August 1, 2014 at 1:00 am

Gardening

Hydrangeas dazzle - and look great dried

Don't prune oakleaf hydrangea now or you'll loose next season's blooms. (Proven Winners)

Hydrangeas continue to be the darlings of the garden world, and mine are putting on a grand show right now. My pink H. arborescence ‘Bella Anna’ and ‘Invincible Spirit,’ new to my garden last year, have doubled in size and are loaded with blooms. They are a little bit on droopy side, but the flowers are lovely, so I am willing to over look this relaxed habit. Happily, the cool weather has extended the life of the blossoms.

Oak Leaf (H. quercifolia) and the bodacious and colorful mop heads (H. macrophylla) begin to form their flower buds in August, so other than carefully removing spent blossoms, hold off on any pruning or you will cut away any chance of them flowering next season.

Dried hydrangeas are fabulous for decorating, and they last for ages. The secret to keeping them from wilting is timing. Harvest them when they have started to dry on the shrub and the petals are becoming papery. Martha Stewart removes the leaves from the stems, dips the stem ends in boiling water and places them in large vases of water. She then allows the water to evaporate.

Another method of drying that keeps the petals supple and less likely to shatter is drying them in glycerin. The recipe is 1 part glycerin to 2 parts water.

Along with all kinds of information on choosing and caring for hydrangeas, hydrangea guru, Michael Dirr’s website, hydrangeashydrangeas.com, has a good section on drying and dying hydrangeas using the old-fashioned Ritz dye. You can get the dye at craft stores or buy it online. Good colors would be a French blue, rose or purple. The dying is done after the flower heads are dried. The longer you leave the flowers in the dye, the darker they will become. The dye solution needs to be brought to a boil so if you might want to use the burner on your outdoor grill. These dyes are permanent and a cheap plastic paint drop cloth and lots of newspapers are a must.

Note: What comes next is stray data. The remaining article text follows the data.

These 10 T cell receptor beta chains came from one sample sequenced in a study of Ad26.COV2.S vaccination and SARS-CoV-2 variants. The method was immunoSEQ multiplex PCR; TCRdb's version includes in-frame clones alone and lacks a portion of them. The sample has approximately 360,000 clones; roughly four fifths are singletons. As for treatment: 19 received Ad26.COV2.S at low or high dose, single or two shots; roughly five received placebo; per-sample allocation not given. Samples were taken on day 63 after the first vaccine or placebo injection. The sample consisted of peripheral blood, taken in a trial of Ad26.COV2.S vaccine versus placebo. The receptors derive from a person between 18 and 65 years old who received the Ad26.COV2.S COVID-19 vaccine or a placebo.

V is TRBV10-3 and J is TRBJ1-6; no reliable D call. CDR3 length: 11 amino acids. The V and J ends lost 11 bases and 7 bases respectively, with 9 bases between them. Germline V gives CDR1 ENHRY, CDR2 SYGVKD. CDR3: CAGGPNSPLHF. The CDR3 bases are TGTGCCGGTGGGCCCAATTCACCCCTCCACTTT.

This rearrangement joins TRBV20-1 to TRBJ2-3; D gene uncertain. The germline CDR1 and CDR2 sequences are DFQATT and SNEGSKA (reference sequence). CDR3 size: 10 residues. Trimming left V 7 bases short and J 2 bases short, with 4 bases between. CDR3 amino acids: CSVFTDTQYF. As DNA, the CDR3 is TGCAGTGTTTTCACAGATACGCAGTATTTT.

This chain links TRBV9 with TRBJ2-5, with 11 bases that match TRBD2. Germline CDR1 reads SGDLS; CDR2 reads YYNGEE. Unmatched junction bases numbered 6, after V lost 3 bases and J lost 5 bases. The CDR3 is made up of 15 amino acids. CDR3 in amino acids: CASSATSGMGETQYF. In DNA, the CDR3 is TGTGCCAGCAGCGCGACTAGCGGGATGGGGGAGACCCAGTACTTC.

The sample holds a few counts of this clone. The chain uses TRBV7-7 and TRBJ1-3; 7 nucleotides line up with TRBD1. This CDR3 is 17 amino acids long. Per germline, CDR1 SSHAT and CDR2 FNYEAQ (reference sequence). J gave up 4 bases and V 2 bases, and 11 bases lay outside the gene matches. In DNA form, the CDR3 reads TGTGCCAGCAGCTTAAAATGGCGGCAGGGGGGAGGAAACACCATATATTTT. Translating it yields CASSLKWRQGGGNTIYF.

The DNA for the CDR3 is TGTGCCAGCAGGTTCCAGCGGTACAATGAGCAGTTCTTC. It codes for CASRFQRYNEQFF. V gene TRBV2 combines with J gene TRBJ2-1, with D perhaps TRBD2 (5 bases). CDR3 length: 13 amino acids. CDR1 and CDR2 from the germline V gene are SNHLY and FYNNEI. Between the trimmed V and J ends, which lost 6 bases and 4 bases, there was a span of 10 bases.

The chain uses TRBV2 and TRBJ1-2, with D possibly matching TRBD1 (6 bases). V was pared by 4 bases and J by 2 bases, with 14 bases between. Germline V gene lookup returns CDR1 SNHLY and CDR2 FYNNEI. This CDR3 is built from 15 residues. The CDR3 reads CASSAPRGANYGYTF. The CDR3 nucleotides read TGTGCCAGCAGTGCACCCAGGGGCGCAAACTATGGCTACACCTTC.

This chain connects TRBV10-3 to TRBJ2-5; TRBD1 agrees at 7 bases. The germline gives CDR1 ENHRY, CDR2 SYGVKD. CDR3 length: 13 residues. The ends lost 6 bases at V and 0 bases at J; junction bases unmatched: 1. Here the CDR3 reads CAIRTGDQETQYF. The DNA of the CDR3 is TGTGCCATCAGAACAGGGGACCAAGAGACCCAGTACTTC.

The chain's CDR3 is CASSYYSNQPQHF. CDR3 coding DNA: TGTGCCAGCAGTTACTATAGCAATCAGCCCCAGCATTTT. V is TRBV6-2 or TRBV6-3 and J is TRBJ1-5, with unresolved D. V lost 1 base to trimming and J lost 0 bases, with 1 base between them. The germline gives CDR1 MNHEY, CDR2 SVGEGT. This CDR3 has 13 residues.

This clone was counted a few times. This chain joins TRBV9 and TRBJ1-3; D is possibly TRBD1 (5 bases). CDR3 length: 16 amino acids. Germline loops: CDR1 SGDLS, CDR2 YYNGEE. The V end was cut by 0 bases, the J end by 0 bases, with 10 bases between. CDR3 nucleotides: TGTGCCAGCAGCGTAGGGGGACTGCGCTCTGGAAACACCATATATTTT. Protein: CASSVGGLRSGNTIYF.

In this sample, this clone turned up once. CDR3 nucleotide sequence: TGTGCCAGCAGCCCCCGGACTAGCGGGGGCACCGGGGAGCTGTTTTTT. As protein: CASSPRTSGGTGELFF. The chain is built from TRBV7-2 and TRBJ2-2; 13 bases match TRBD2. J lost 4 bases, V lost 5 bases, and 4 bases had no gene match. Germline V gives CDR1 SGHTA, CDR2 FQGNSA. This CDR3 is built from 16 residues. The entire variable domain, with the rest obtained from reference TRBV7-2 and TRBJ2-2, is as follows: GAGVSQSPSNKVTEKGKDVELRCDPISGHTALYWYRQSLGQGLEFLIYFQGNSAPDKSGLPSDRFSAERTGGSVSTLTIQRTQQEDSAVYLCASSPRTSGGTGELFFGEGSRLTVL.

If you don’t want to harvest the flowers from your shrubs, you probably can find them at farmer’s markets. Dirr says he buys his online.

Timely tip: Another important reminder about the residents in your landscape. Trees and shrubs that leafed out late have used up a lot of their reserves and need to be pampered. The best thing you can do for them is to keep them watered. Plan to fertilize them after they have gone dormant.

Nancy Szerlag is a master gardener and a Metro Detroit freelance writer. Her column appears Fridays in Homestyle. To ask her a question go to Yardener.com and click on Ask Nancy. You can also read her previous columns at http://detroitnews.com/homestyle.